The Islander – May 2023< Back
It’s the start of the season, a fair few new faces on board. There’s an excitement and tension in the air, and a general politeness…. Which we know won’t last! The term ‘team’ is often used mistakenly, for example to describe a group of people who sell a particular product referring to them as a ‘sales team’. However, a well-accepted definition of team is ‘A group of people working collaboratively to achieve the common goal’. A true team needs to be inter-dependent upon each other to succeed. A yacht could not successfully function without each of the departments; so it absolutely fulfils the criteria of being a single team. Yet when crew are asked how many teams they have on their boat, a typical response would be “deck, bridge, interior, engineering and there’s the chefs too”. No doubt each department will be able to tell you what their purpose of existence is:- Bridge team – to keep everyone and the vessel safe. Engineering – to keep everything working, etc. The problems tend to occur when there is lack of clarity of the overarching common goal, which binds all the crew and departments together. Instead each department perceives their purpose of existence to be most critical.
Identifying the common goal for a yacht is key, it needs to be agreed and meaningful – something that the whole crew buys into and feels passionate about. Impact Crew’s team ‘building’ events involve crew in the process of identifying the goals for the yacht. Although going karting is fun, it won’t achieve the same outcome (not that it is not a very valid form of team ‘bonding’ and equally needed!)
A common goal in itself however, is not enough to build a strong team. Although challenging to manage, Belbin (an expert in the field of work teams) proved that a successful team is also a diverse team, both in personality and in the range of skills and experiences they bring. With diversity you will also have differing opinions, so in addition to having a clear goal and purpose, following a philosophy of ‘disagree, agreeably’ or something similar helps to manage the varying points of view. Consequently, in addition to goals it is also important to define the culture on board, whether you are still in the yard or have been in service for years. Drawing the crew together to agree, beyond the Captain’s standing orders, how they will live and work together, gives crew a common language which defines the culture. For example, what is, and is not acceptable behaviour.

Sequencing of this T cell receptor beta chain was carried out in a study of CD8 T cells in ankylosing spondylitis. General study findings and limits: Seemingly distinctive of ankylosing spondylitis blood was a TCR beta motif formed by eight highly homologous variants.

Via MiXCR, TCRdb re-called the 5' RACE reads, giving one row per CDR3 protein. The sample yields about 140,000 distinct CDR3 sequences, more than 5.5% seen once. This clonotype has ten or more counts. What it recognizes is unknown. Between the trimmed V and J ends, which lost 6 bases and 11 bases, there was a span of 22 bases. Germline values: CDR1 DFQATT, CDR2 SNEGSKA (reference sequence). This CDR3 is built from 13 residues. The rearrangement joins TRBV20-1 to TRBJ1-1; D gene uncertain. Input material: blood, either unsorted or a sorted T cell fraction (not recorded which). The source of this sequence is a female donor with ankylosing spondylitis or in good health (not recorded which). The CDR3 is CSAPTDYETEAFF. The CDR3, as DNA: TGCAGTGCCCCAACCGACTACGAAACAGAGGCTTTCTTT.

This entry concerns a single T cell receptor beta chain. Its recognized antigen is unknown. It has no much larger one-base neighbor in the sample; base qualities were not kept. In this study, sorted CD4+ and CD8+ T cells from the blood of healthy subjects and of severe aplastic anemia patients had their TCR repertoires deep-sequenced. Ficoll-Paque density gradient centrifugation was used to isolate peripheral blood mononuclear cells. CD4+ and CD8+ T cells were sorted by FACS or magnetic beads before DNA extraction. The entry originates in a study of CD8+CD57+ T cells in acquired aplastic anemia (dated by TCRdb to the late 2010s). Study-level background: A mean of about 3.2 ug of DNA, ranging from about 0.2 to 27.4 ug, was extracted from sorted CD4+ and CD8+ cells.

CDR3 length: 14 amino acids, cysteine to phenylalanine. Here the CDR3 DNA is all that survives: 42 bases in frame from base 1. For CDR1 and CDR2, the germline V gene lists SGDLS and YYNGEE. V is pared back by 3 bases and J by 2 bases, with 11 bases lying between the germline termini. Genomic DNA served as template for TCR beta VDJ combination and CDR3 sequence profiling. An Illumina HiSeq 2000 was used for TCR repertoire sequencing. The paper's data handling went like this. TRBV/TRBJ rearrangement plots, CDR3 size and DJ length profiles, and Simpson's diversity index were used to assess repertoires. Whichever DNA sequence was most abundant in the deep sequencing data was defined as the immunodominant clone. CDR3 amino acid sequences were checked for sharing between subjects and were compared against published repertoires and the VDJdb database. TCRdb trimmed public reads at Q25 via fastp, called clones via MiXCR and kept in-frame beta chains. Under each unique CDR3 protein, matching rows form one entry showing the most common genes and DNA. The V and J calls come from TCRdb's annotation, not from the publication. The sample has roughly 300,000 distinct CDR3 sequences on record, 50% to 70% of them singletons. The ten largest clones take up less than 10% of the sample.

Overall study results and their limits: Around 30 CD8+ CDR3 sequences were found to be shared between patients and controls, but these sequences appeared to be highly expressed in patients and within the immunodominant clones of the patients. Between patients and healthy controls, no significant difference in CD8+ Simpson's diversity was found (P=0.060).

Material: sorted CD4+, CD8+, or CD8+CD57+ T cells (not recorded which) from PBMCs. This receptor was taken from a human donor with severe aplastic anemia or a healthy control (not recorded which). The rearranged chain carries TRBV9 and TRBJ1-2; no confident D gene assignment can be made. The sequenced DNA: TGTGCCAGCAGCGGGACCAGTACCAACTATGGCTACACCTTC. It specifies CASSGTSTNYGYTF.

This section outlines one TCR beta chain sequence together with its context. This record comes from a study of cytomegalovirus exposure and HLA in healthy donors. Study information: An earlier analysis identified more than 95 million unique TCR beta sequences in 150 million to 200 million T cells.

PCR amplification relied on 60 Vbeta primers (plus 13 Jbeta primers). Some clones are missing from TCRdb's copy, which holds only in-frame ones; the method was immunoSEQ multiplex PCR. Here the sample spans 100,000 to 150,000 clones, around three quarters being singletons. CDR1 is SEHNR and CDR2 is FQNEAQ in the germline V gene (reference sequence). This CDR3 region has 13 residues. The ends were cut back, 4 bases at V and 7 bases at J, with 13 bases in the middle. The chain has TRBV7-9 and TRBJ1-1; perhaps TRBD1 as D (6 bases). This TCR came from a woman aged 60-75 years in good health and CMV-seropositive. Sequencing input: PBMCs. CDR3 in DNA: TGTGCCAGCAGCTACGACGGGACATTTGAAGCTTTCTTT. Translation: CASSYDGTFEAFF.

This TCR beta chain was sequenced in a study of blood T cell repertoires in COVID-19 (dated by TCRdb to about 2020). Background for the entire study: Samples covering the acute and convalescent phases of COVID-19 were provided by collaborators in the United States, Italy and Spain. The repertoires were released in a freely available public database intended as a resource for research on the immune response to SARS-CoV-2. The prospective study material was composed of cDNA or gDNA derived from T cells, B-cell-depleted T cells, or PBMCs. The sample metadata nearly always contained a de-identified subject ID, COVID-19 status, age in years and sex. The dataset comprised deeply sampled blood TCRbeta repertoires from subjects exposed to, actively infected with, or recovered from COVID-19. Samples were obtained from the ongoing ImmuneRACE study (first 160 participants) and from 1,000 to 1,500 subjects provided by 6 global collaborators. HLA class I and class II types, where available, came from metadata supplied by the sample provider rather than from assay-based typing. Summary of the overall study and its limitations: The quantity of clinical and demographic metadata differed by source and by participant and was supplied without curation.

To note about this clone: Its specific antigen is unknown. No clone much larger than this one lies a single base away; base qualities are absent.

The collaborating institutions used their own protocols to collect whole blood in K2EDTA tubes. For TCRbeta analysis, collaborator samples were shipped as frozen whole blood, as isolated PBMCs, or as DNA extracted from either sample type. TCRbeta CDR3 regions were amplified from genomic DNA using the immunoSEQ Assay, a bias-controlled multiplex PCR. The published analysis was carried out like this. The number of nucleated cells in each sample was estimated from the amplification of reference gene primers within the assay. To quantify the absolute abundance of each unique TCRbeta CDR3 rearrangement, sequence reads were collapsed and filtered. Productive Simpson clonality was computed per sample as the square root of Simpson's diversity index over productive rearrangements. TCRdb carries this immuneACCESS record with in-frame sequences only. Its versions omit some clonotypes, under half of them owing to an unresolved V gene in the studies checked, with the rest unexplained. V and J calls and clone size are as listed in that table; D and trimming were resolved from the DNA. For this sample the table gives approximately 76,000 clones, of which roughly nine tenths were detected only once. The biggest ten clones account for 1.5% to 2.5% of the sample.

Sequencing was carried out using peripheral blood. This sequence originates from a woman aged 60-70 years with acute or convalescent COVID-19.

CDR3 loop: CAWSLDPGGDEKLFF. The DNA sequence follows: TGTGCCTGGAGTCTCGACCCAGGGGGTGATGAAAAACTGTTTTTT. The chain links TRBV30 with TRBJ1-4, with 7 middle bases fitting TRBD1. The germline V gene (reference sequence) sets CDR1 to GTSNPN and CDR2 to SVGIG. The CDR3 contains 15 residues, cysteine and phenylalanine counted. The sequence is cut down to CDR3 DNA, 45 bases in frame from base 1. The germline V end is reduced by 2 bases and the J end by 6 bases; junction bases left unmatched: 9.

Communication too is vital for true team working, both within departments and across them. The daily brief and regular HoD meetings keeps the information flowing. In addition finding ways to draw information from the ground up will enable any issues to come to light early and be dealt with before they escalate. Communicating includes feedback, both the positive and the developmental, and not just during the appraisal or at the end of the season, but at regular intervals. Leaders need feedback too. I recently overheard a Captain say that asking crew for feedback was a sign of weakness, I could not have disagreed more! Crew need to know that their opinion matters and senior crew also need to know what they are doing well and where they too can improve.
There are occasions when a yacht will naturally evolve and you can find yourself a part of the dream team. More often than not, it doesn’t happen, the crew bicker, cliques form, dynamics change, crew leave and that smoothly oiled machine remains elusively out of reach.
A strong and united crew takes a great deal of investment, both in time and energy. If you’ve ever worked with the dream team, you know that the effort is more than worth it! Ask us about our fun and interactive team building events, both on board and ashore and let Impact Crew help you form your crew into a cohesive team.